HealthDay News — A fatty acid created when fiber ferments in the colon, propionate, appears to prevent weight gain and trim fat around the waist, results of a study published in Gut indicates.
The chemical compound, however, doesn’t seem to help patients lose pounds, and the preliminary study is so small that the findings could be misleading.
To test if colonic delivery of propionate would increase peptide Y (PYY) and glucagon like peptide-1 (GLP-1) secretion in humans, and reduce energy intake and weight gain in overweight adults, Edward S. Chambers, MD, of the Imperial College London, in the United Kingdom, and colleagues developed a chemical compound that included propionate.
In the study, the investigators gave the compound to half of 20 volunteers (n=10). The others received inulin, a plant fiber. The participants then got to eat as much as they wanted from a buffet. Those who had consumed the propionate at 14% less on average compared with the others, reported the researchers.
Next, the study team followed 39 overweight adults, aged 40 to 65 years, after assigning them to receive either a propionate supplement or inulin alone over a six-month period.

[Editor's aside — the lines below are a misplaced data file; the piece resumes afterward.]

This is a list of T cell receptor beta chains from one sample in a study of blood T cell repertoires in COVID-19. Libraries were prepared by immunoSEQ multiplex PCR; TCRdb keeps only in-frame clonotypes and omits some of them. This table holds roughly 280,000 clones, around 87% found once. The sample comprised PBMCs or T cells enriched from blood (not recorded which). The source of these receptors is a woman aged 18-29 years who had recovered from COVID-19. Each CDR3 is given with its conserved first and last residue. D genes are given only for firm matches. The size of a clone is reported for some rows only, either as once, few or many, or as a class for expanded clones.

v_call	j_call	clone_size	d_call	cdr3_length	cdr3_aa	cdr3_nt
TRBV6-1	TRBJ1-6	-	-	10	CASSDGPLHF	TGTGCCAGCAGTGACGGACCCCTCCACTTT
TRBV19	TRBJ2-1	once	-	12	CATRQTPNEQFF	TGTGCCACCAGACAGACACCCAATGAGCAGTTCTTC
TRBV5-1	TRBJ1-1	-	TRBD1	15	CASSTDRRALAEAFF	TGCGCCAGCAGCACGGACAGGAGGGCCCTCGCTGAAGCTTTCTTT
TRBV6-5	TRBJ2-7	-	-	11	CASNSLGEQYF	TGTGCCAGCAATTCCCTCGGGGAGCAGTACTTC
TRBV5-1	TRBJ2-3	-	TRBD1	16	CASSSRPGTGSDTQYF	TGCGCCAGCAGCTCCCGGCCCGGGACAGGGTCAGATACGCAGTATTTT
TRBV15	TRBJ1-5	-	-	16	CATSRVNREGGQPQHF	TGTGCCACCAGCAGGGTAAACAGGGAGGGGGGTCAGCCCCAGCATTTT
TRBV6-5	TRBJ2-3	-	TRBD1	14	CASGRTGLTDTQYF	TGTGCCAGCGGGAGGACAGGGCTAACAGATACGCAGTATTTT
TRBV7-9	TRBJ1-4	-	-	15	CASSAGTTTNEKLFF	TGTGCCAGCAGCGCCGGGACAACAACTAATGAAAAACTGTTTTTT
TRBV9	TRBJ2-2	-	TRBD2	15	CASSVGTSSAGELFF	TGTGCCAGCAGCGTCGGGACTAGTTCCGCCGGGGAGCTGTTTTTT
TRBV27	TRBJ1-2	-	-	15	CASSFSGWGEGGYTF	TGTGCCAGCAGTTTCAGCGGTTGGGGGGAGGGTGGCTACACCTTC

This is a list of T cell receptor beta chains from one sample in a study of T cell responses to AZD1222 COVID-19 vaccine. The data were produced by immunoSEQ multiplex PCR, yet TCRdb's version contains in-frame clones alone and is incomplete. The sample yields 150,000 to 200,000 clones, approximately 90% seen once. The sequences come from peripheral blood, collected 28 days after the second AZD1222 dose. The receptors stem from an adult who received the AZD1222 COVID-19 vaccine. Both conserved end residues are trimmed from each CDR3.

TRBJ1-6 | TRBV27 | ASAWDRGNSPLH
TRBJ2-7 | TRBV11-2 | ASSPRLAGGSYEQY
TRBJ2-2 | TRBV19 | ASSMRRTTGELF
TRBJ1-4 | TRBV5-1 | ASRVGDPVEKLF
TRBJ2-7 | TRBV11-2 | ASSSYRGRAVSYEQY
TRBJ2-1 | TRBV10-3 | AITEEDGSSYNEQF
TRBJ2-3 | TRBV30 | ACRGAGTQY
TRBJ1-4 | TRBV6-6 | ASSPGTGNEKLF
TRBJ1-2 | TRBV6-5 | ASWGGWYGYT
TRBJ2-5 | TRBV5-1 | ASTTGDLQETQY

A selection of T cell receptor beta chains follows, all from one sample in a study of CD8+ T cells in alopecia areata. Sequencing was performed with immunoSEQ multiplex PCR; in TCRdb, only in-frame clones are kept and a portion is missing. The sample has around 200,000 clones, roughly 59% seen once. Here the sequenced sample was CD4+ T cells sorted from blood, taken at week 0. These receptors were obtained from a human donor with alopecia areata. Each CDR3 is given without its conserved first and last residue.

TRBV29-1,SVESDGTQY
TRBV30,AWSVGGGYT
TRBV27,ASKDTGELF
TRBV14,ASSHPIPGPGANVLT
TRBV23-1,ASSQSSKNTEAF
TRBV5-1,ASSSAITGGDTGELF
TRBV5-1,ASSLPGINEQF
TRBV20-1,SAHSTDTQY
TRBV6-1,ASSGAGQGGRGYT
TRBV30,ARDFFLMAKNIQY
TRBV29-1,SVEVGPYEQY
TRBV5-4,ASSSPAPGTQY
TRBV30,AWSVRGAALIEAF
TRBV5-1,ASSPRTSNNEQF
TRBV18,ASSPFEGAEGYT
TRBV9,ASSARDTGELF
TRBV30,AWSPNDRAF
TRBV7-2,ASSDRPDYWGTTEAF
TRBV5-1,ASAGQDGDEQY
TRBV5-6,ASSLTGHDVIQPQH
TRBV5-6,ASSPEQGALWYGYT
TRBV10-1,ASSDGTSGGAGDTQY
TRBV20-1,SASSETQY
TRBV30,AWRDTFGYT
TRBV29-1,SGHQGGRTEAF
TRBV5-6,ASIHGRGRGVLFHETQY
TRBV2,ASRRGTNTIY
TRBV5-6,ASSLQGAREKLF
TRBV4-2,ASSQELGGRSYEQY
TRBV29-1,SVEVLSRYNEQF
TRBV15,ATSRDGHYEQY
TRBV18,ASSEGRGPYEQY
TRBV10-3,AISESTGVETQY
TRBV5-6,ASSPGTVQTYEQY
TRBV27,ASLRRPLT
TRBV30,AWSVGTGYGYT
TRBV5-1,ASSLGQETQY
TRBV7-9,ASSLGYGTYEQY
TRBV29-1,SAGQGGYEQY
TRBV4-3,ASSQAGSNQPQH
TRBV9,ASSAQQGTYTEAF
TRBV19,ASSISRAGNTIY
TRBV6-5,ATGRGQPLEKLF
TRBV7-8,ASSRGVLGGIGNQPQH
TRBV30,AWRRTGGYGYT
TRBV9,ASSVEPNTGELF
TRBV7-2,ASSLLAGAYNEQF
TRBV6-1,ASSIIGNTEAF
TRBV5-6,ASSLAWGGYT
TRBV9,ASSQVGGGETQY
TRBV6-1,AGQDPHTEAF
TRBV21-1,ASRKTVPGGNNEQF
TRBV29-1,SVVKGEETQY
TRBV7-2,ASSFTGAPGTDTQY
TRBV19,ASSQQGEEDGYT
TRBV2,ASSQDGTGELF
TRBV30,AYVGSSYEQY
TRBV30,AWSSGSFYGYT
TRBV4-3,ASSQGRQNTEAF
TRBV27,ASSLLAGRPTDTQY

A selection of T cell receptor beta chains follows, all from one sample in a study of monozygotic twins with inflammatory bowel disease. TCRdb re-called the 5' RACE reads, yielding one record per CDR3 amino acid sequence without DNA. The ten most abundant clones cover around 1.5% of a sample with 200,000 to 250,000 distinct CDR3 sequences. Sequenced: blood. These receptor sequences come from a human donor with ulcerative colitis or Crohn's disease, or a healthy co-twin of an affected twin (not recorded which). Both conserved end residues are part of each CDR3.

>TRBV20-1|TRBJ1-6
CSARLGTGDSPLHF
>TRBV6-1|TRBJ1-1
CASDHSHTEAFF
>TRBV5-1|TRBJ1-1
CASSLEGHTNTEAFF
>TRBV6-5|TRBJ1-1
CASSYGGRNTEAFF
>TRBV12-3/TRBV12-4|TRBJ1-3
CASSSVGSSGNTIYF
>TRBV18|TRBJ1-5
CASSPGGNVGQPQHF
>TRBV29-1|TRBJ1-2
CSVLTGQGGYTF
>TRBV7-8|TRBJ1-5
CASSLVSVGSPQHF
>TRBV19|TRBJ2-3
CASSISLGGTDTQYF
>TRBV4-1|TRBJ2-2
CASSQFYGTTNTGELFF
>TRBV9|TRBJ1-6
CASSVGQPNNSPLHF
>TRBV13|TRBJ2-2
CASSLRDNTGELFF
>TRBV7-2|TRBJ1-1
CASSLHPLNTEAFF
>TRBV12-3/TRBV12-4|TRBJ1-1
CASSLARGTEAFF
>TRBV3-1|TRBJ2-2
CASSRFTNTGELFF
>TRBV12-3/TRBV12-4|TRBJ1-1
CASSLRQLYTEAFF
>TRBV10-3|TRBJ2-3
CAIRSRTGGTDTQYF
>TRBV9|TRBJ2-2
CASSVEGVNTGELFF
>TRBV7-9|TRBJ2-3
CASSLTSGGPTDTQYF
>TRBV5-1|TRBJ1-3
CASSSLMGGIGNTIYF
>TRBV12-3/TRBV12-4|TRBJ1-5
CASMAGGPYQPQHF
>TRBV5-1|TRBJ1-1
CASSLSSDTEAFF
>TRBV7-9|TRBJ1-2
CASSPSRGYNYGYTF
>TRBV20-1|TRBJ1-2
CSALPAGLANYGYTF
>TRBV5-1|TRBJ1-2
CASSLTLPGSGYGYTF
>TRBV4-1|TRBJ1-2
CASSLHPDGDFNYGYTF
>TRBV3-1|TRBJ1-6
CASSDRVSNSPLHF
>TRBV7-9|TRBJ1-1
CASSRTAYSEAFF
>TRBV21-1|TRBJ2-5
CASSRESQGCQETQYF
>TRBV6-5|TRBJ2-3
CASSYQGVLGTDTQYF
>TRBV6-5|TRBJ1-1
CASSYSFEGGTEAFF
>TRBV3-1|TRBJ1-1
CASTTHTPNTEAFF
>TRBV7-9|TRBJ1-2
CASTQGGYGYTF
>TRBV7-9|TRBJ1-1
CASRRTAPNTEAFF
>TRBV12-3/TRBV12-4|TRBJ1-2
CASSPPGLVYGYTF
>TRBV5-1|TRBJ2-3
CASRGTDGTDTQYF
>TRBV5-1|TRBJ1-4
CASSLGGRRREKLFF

Of the 25 who took the supplement, just one participant gained more than 3% of their body weight, compared to six of the 24 participants that were assigned inulin. Those who took the supplement also had reduced intra-abdominal adipose tissue distribution and intrahepatocellular lipid content.
“The present results support a role specifically for colonic propionate in weight management and may provide a molecular explanation of recent data that have observed changes in the gut microbiome and associated short chain fatty acid (SCFA) production profiles in weight loss,” concluded the investigators.
The study was funded by the U.K. Biotechnology and Biological Sciences Research Council.